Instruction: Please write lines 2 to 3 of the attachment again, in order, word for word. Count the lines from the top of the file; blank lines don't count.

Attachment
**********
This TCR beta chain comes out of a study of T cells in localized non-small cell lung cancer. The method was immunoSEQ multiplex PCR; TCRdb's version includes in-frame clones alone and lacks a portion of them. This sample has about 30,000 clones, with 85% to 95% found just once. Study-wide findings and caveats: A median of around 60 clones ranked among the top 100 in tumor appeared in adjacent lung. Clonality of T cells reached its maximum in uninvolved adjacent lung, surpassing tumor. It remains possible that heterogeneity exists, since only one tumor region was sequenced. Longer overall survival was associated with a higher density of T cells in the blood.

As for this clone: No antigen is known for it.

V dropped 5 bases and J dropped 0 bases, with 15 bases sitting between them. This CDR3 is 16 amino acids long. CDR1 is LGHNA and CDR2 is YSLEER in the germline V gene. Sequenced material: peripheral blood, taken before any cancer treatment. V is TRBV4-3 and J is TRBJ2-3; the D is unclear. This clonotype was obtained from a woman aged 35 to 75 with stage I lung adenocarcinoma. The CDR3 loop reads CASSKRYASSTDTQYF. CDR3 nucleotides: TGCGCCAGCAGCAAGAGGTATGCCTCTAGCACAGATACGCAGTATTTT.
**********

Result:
As for this clone: No antigen is known for it.

V dropped 5 bases and J dropped 0 bases, with 15 bases sitting between them. This CDR3 is 16 amino acids long. CDR1 is LGHNA and CDR2 is YSLEER in the germline V gene. Sequenced material: peripheral blood, taken before any cancer treatment. V is TRBV4-3 and J is TRBJ2-3; the D is unclear. This clonotype was obtained from a woman aged 35 to 75 with stage I lung adenocarcinoma. The CDR3 loop reads CASSKRYASSTDTQYF. CDR3 nucleotides: TGCGCCAGCAGCAAGAGGTATGCCTCTAGCACAGATACGCAGTATTTT.